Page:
DDoS – Distributed Denial of Service Attack is one of the cyber-attacks which has been evolving at the fastest pace, the new technologies have created a blanket of vulnerability for the victim which allows the cyber criminals to stay under the radar and keep launching small scale high intensity cyber attacks. A distributed denial-of-service (DDoS) attack is a malicious attempt to disrupt the normal traffic of a targeted server, service, or network by overwhelming the target or its surrounding infrastructure with a flood of Internet traffic. DDoS attacks achieve effectiveness by utilizing multiple compromised computer systems as sources of attack traffic. Exploited machines can include computers and other networked resources such as IoT devices. From a high level, a DDoS attack is like an unexpected traffic jam clogging up the highway, preventing regular traffic from arriving at its destination.
Op Power Off
In a recent Operation by Law enforcement agencies known as Op Power Off, LEAs from United Kingdom, United States of America, Netherlands, Poland, and Germany joined hands to target the cybergroups committing such large-scale attacks which can paralyse the Internet become inaccessible for a large faction of netizens. The services collectively seized were by far the most popular DDoS booter services on the market, receiving top billing on search engines. One such service taken down had been used to carry out over 30 million attacks. As part of this action, seven administrators have been arrested so far in the United States and the United Kingdom, with further actions planned against the users of these illegal services. International police cooperation was central to the success of this operation as the administrators, users, critical infrastructure, and victims were scattered across the world. Europol’s European Cybercrime Centre coordinated the activities in Europe through its Joint Cybercrime Action Taskforce (J-CAT).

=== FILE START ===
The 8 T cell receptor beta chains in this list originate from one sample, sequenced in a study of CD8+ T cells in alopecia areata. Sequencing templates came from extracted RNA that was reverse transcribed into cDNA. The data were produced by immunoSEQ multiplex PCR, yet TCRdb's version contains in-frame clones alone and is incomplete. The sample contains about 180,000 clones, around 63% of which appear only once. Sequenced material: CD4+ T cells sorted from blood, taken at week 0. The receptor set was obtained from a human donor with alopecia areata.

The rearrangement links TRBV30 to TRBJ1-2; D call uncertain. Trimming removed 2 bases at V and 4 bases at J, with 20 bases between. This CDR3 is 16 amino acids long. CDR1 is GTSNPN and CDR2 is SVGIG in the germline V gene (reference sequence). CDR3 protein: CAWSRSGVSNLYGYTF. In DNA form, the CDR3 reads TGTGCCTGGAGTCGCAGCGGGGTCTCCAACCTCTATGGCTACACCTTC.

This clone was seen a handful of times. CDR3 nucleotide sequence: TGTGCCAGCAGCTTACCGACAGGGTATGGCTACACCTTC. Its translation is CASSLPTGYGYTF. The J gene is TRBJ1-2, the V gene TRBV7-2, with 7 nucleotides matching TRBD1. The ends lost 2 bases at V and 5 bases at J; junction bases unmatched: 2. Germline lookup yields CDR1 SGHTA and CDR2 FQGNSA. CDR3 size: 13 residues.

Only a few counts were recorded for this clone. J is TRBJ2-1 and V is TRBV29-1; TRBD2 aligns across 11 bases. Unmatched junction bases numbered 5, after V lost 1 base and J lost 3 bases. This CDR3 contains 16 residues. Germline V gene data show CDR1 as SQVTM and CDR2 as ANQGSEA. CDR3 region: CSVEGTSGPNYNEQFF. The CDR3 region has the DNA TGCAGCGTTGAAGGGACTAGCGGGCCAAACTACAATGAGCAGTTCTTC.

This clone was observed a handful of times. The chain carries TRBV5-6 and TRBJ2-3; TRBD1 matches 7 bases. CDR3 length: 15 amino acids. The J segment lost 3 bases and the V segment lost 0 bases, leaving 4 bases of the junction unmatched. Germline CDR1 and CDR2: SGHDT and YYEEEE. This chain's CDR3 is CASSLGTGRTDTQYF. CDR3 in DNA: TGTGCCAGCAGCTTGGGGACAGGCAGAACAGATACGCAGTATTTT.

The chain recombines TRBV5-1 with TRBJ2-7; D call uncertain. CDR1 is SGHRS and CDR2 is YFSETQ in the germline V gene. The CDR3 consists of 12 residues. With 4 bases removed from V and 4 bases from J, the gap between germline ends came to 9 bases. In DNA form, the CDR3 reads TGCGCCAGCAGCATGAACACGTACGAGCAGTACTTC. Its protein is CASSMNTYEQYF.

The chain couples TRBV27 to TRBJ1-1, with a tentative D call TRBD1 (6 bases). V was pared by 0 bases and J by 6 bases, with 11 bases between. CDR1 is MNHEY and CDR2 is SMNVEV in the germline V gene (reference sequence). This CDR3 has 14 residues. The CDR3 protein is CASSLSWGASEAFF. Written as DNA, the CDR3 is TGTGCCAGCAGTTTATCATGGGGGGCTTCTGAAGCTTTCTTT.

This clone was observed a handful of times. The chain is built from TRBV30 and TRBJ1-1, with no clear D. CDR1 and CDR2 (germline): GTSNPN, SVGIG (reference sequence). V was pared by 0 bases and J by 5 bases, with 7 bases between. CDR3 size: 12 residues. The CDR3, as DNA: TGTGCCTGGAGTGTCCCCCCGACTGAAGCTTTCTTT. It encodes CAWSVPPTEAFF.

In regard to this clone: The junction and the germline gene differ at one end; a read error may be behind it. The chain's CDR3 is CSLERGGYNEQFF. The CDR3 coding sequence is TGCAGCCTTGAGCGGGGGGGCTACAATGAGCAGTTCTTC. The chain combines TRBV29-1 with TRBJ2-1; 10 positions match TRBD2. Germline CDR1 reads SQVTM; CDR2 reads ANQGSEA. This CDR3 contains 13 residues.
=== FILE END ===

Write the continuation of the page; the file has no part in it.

- United States: US Department of Justice (US DOJ), Federal Bureau of Investigation (FBI)
- United Kingdom: National Crime Agency (NCA)
- The Netherlands: National High Tech Crime Unit Landelijke Eenheid, Cybercrime team Midden-Nederland, Cybercrime team Noord-Holland and Cybercrime team Den Haag
- Germany: Federal Criminal Police Office (Bundeskriminalamt), Hanover Police Department (Polizeidirektion Hannover), Public Prosecutor’s Office Verden (Staatsanwaltschaft Verden)
- Poland: National Police Cybercrime Bureau (Biuro do Walki z Cyber-przestępczością)
Issue related to DDoS Attacks
DDoS booter services have effectively lowered the entry barrier into cybercrime: for a fee as low as EUR 10, any low-skilled individual can launch DDoS attacks with the click of a button, knocking offline whole websites and networks by barraging them with traffic. The damage they can do to victims can be considerable, crippling businesses financially and depriving people of essential services offered by banks, government institutions, and police forces. Emboldened by perceived anonymity, many young IT enthusiasts get involved in this seemingly low-level crime, unaware of the consequences that such online activities can carry. The influence of toolkits available on the dark net has made it easier for criminals to commit such crimes and at times even get away with it as well.
Recent examples of DDoS Attacks
- In February 2020, Amazon Web Services (AWS) suffered a DDoS attack sophisticated enough to keep its incident response teams occupied for several days also affecting customers worldwide.
- In February 2021, the EXMO Cryptocurrency exchange fell victim to a DDoS attack that rendered the organization inoperable for almost five hours.
- Recently, Australia experienced a significant, sustained, state-sponsored DDoS attack.
- Belgium also became a victim of a DDoS attack that targeted the country’s parliament, police services, and universities.
DDoS vs. DoS Attacks: What’s the Difference?
It’s important to avoid confusing a DDoS (distributed denial of service) attack with a DoS (denial of service) attack. Although only one word separates the two, these attacks vary significantly in nature.
- Strictly defined, a typical DDoS attack manipulates many distributed network devices between the attacker and the victim into waging an unwitting attack, exploiting legitimate behavior.
- A traditional DoS attack doesn’t use multiple, distributed devices, nor does it focus on devices between the attacker and the organization. These attacks also tend not to use multiple internet devices.
In this era of cyberspace, it is of paramount importance to maintain digital safety and security equivalent to physical safety, the cybercriminals will not stop at anything and can stoop to any level to target netizens and critical infrastructures in order to commit ransomware and malware attacks. As we can see DDoS-ing is taken seriously by law enforcement, at all levels of users, and are on the radar of law enforcement, be it a gamer booting out the competition out of a video game, or a high-level hacker carrying out DDoS attacks against commercial targets for financial gain.